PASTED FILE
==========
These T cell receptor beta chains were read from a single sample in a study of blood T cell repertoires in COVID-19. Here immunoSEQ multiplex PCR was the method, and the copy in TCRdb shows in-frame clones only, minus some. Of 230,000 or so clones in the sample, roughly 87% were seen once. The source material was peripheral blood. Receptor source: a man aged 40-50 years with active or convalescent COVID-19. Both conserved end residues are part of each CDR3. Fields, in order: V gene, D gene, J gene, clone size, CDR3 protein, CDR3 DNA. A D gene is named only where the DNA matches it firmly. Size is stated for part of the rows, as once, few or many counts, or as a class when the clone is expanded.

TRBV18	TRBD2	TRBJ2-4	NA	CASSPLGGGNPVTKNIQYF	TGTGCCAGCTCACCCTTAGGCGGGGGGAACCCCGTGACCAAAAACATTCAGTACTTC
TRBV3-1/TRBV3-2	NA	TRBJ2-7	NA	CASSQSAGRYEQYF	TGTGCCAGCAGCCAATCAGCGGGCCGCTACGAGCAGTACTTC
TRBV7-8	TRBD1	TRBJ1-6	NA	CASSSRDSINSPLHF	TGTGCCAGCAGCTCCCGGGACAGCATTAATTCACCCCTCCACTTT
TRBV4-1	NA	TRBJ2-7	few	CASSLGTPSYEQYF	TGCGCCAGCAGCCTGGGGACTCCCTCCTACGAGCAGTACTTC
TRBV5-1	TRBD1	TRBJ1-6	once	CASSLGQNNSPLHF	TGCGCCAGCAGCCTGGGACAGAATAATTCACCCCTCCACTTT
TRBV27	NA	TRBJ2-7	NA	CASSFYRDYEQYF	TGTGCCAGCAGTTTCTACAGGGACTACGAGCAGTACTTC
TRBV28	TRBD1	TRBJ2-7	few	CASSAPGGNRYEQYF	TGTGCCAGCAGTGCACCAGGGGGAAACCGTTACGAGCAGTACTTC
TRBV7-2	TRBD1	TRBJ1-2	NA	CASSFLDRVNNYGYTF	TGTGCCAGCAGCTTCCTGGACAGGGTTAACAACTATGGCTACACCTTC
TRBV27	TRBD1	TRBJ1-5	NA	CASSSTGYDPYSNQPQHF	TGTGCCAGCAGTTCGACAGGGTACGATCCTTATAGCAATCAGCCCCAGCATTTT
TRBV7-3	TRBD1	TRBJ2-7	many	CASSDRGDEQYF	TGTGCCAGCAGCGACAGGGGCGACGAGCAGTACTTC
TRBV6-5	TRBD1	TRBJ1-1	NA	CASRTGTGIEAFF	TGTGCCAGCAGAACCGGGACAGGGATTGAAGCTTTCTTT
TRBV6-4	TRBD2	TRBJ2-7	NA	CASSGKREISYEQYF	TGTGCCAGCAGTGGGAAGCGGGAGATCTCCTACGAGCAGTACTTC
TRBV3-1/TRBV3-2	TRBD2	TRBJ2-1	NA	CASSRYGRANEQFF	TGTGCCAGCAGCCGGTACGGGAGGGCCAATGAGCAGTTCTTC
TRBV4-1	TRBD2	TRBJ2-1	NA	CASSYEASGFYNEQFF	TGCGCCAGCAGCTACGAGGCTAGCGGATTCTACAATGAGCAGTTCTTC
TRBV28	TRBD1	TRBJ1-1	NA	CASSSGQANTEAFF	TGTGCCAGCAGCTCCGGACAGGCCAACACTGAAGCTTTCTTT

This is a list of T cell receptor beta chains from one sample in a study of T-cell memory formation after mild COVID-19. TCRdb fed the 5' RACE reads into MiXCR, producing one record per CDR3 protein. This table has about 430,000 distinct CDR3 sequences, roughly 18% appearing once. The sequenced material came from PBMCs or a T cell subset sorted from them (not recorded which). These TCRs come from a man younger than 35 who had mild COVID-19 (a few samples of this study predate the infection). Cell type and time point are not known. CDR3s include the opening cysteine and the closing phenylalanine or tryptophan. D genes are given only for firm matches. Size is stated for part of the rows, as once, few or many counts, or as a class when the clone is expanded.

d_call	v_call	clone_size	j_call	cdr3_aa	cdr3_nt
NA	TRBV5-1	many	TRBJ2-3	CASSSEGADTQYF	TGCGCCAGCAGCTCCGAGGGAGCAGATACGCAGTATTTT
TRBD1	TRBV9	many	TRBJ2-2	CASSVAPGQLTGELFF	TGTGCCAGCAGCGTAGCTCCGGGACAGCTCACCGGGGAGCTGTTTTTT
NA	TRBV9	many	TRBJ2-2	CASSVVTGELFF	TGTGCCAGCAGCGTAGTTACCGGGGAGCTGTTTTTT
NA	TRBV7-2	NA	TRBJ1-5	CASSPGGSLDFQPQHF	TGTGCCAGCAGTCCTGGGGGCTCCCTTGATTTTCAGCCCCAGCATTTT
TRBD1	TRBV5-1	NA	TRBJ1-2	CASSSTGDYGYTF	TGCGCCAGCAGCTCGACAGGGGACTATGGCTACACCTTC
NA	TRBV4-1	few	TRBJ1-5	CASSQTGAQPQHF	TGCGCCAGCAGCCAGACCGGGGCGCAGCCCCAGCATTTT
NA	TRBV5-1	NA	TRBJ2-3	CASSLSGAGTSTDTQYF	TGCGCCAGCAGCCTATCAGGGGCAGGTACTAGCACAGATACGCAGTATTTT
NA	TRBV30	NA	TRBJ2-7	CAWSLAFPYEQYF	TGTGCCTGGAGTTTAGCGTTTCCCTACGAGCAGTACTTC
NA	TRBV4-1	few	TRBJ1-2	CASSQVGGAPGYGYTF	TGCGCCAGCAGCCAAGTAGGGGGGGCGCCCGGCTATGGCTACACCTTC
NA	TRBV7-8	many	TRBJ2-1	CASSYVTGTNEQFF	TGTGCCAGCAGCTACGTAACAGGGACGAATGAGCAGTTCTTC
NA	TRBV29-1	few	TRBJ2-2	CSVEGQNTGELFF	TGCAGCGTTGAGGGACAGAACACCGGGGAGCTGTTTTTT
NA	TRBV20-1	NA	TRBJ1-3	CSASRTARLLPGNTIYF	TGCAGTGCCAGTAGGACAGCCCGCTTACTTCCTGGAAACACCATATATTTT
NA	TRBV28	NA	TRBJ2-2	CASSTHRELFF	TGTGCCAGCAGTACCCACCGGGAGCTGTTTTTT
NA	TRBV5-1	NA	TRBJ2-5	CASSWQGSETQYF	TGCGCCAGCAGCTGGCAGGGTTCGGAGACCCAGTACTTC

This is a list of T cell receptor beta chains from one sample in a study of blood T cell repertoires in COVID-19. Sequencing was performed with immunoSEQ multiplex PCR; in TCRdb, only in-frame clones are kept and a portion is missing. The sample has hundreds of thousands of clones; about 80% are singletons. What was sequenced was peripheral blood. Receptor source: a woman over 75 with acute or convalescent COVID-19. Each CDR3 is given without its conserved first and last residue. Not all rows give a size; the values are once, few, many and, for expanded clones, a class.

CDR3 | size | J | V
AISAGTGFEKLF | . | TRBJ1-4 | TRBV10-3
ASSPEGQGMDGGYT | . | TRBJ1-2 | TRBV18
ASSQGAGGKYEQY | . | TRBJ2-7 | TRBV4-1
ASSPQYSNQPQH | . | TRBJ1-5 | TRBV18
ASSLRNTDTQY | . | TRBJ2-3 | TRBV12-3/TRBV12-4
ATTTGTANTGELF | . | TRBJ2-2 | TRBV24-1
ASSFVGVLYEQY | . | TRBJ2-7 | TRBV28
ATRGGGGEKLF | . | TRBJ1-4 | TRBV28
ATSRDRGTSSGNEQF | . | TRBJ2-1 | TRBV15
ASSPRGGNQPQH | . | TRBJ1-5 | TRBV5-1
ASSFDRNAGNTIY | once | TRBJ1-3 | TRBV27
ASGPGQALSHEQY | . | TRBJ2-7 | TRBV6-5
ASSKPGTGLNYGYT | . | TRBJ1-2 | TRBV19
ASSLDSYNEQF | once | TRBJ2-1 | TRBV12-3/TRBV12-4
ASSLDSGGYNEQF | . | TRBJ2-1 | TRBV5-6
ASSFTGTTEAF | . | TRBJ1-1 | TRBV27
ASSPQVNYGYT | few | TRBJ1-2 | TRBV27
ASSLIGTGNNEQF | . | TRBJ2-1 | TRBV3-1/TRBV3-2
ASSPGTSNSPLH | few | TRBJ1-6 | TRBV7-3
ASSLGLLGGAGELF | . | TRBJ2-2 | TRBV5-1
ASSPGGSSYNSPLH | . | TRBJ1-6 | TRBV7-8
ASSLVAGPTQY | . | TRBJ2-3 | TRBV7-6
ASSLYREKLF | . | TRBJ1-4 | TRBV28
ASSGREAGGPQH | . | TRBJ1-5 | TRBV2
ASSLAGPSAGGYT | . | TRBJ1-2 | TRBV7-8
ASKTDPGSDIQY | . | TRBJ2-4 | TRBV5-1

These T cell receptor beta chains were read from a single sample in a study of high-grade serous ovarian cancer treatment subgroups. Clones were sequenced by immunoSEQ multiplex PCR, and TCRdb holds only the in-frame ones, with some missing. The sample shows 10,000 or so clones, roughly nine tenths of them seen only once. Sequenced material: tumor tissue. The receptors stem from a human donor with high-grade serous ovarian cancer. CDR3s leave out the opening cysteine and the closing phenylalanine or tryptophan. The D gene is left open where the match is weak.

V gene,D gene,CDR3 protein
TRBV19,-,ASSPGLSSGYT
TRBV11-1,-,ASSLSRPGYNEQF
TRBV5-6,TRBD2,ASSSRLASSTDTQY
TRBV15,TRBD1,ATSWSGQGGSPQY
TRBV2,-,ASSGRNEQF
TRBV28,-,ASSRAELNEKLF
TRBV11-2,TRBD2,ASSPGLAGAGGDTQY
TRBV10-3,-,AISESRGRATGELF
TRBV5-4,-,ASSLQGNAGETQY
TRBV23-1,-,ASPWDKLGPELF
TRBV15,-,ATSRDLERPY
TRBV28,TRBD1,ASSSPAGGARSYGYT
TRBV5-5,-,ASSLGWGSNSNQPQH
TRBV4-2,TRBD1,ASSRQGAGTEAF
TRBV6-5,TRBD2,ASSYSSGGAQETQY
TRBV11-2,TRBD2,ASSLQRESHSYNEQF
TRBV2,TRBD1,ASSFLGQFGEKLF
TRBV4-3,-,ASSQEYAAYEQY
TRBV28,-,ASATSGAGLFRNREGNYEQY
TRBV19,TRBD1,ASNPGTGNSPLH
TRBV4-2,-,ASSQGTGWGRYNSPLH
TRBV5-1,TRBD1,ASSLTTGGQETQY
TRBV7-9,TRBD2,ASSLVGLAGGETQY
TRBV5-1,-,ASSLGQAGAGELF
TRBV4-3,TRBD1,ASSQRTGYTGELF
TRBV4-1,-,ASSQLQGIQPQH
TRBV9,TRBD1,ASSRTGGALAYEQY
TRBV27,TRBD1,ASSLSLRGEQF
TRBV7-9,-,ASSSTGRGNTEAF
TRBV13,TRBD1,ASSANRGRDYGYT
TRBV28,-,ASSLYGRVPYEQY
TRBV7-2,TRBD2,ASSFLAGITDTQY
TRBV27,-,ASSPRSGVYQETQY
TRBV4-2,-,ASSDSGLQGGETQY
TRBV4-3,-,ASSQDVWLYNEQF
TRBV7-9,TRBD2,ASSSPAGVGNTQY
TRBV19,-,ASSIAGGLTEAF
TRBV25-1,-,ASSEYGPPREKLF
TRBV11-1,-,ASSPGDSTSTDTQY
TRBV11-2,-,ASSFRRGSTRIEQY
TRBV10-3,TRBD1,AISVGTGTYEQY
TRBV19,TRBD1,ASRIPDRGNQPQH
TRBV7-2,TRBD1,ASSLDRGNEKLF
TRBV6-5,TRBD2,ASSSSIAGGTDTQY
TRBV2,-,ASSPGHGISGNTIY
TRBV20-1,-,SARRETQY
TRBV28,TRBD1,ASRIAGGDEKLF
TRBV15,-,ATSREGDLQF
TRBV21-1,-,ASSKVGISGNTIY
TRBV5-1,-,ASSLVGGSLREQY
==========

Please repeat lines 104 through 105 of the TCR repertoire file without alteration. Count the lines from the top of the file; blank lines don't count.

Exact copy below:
TRBV19,TRBD1,ASRIPDRGNQPQH
TRBV7-2,TRBD1,ASSLDRGNEKLF